Honey for the Bears: “The DJIA 14-day RSI touched 85 earlier this morning, the highest 14-day RSI since late November 1996. Interestingly, Former Fed Chair Greenspan discussed “irrational exuberance” in a speech delivered December 5, 1996, about 10 days after that high in the 14-day RSI” [Amherst Pierpont Securities, Across the Curve].
The Bezzle: “Verizon Communications Inc. is exploring a price cut or possible exit from its $4.83 billion pending acquisition of Yahoo! Inc., after the company reported a second major e-mail hack affecting as many as 1 billion users, according to a person familiar with the matter” [Bloomberg].
Fodder for the Bulls: “Retailers are showing with shipping that they have plenty of confidence in U.S. consumer demand…. The big volumes, along with strong gains at other ports on both coasts, suggest that with the stock market running high and unemployment running low, companies have an upbeat outlook heading into 2017” [Wall Street Journal].
Globalization: “Chinese capital’s growing impact on Western hotels” [Hotel News Now]. A useful timeline starting in 1972. Capital investment really starts in 2011.
Climate Risk: “The measure of gross domestic product (GDP) for the first quarter of 2014 was wrecked by bad weather, according to many experts, even the White House. An extended period of deep cold and winter storms had kept consumers inside. With a polar vortex currently swirling well into places as far south as Texas and plunging large cities in the northern tier of states to levels below zero, the holiday season’s modest growth from last year is threatened” [247 Wall Street].
The Fed: ” Based on Fed Chair Yellen’s comments, most FOMC members are waiting to see the fiscal proposals before incorporating those policies in their forecasts. Yellen said at the press conference: “all the FOMC participants recognize that there is considerable uncertainty about how economic policies may change and what effect they will have on the economy'” [Calculated Risk].
The Fed: “The FOMC raised the target range for the federal funds rate by 25bp today, as expected. But the tone of the press conference and the summary of economic projections were more hawkish than I anticipated. The Fed is shifting gears, a shift I did not expect until more data piled up in the first quarter of 2017” [Tim Duy’s Fed Watch]. “Assuming that the natural rate forecast does not change – which essentially depends on the path of wages and inflation – this means that you should anticipate that further declines in unemployment will be met with a more aggressive Fed in 2017. I don’t think this will be the last increase in the median rate forecast for 2017. ”
There can only be one shirt today. pic..com/O7KC6r9oJq
— Spencer (@financeinottawa) December 14, 2016
You might have to click on the image to see the whole chart.
Today’s Fear & Greed Index: 87 Extreme Greed (previous close: 88, Extreme Greed) [CNN]. One week ago: 84 (Extreme Greed). (0 is Extreme Fear; 100 is Extreme Greed). Last updated Dec 15 at 10:13am. Failing to break the important psychological barrier of 90.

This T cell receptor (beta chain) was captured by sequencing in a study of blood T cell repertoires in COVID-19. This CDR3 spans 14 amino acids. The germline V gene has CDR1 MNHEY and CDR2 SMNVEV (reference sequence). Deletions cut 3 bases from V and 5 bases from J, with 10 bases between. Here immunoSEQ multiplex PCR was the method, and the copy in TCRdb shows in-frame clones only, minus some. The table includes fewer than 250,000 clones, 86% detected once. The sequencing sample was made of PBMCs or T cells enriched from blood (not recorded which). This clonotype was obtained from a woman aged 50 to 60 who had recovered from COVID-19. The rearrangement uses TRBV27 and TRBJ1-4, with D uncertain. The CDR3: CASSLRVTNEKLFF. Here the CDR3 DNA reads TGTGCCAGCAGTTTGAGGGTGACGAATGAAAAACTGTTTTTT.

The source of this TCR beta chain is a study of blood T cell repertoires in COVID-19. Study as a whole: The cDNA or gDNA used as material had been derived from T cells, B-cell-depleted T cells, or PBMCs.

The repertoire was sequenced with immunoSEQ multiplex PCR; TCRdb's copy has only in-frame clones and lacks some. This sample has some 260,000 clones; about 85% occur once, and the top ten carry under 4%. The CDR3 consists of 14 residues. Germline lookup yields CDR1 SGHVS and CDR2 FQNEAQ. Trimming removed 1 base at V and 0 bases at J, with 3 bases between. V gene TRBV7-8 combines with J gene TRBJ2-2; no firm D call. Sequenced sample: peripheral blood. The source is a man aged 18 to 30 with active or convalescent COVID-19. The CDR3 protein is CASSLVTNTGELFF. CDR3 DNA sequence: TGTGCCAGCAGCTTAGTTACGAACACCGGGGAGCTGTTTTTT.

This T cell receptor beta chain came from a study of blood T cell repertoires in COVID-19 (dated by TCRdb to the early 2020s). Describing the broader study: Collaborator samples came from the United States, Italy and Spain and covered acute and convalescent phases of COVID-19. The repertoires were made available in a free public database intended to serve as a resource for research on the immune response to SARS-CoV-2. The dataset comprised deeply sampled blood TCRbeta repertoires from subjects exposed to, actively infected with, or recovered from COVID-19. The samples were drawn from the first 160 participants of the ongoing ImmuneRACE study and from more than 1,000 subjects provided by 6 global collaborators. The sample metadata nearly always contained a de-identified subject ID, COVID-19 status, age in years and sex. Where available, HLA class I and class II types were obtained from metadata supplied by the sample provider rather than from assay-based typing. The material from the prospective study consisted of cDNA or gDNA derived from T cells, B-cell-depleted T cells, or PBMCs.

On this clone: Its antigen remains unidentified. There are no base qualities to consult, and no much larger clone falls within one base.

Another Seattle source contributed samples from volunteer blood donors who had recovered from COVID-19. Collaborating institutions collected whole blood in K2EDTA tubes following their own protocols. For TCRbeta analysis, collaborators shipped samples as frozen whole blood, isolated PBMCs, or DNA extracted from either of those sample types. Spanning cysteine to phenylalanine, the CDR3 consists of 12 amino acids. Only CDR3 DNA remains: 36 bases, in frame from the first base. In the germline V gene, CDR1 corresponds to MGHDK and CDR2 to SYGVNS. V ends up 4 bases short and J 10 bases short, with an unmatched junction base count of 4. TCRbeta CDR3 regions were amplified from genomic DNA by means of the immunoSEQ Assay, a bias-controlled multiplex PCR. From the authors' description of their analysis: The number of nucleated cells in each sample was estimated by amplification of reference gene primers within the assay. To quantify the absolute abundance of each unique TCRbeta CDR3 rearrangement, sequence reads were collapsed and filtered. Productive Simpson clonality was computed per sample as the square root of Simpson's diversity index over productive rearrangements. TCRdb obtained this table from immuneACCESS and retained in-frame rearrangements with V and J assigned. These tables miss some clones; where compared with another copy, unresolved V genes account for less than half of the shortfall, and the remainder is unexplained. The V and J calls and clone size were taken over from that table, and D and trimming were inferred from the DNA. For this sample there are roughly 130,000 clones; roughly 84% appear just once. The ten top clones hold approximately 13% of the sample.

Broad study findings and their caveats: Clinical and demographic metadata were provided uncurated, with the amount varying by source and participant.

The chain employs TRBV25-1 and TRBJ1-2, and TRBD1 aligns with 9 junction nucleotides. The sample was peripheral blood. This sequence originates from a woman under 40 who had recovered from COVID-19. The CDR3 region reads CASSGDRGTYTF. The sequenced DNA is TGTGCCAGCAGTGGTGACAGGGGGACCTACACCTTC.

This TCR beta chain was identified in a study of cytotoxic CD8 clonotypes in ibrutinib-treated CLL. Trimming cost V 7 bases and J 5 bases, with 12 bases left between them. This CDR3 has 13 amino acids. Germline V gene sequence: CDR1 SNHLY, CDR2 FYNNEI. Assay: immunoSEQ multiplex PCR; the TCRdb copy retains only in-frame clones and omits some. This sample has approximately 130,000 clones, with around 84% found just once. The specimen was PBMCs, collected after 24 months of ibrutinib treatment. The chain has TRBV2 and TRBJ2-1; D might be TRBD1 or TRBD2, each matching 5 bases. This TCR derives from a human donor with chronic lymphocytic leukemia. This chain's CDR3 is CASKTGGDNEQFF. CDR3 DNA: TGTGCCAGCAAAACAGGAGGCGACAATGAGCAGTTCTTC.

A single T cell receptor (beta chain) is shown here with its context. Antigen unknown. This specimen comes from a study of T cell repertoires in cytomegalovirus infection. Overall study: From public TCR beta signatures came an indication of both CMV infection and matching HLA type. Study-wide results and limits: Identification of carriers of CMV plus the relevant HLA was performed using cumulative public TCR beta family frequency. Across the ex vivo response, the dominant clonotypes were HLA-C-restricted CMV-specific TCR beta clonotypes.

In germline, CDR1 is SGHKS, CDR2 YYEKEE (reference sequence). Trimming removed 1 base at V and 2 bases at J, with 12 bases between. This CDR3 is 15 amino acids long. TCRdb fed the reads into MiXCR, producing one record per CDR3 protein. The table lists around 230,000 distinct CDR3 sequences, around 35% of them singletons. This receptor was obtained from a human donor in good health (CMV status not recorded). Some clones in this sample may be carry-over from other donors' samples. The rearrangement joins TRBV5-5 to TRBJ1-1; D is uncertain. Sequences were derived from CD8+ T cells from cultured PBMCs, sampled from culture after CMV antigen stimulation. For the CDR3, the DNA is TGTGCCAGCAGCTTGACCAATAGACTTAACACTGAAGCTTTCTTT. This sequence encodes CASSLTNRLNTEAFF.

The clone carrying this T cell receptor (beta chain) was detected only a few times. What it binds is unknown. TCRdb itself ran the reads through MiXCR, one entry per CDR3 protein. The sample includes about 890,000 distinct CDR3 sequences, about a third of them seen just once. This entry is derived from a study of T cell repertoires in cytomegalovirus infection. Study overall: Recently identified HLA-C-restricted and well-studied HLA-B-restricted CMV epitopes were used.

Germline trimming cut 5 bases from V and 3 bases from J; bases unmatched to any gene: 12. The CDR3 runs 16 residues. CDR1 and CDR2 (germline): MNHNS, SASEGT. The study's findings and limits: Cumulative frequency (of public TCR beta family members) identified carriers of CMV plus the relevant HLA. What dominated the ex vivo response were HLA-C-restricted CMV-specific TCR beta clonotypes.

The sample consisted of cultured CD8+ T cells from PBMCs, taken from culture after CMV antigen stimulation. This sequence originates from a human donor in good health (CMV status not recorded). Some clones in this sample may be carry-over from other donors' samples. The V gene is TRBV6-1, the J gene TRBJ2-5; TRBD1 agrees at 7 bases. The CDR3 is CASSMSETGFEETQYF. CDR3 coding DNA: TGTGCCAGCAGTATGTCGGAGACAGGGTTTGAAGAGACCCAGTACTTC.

Our Famously Free Press
“U.S. paid P.R. firm $540 million to make fake al-Qaida videos in Iraq propaganda program” [Salon]. Of course, that would never happen today, and certainly not domestically.
“While the coverage of war in the past has given rise to many daring journalists – Seymour Hersh in Vietnam, Tariq Ayyoub in Iraq, photo-journalist Zoriah Miller, and hundreds more – the war in Syria is destroying journalistic integrity and, with it, our readers’ ability to decipher one of the most convoluted conflicts of the modern era” [Tlaxcala].
“But narratives about the future have always been important, not just in politics but in central banking too. During one of the recurring crises in the Eurozone, in 2012, European Central Bank president Mario Draghi proclaimed he would do “whatever it takes to save the euro”. Quite what he would have done if financial markets had continued to attack the currency is not at all clear. It was, in today’s terminology, a post-truth statement. But it worked. His narrative convinced traders and speculators to back off, and the euro lived to fight another day” [Volterra].
Black Injustice Tipping Point
“Why the Nazis studied American race laws for inspiration” [Aeon]. “On 5 June 1934, about a year and half after Adolf Hitler became Chancellor of the Reich, the leading lawyers of Nazi Germany gathered at a meeting to plan what would become the Nuremberg Laws, the centrepiece anti-Jewish legislation of the Nazi race regime. The meeting was an important one, and a stenographer was present to take down a verbatim transcript, to be preserved by the ever-diligent Nazi bureaucracy as a record of a crucial moment in the creation of the new race regime. … That transcript reveals a startling fact: the meeting involved lengthy discussions of the law of the United States of America. At its very opening, the Minister of Justice presented a memorandum on US race law and, as the meeting progressed, the participants turned to the US example repeatedly. They debated whether they should bring Jim Crow segregation to the Third Reich. They engaged in detailed discussion of the statutes from the 30 US states that criminalised racially mixed marriages. They reviewed how the various US states determined who counted as a ‘Negro’ or a ‘Mongol’, and weighed whether they should adopt US techniques in their own approach to determining who counted as a Jew. Throughout the meeting the most ardent supporters of the US model were the most radical Nazis in the room.”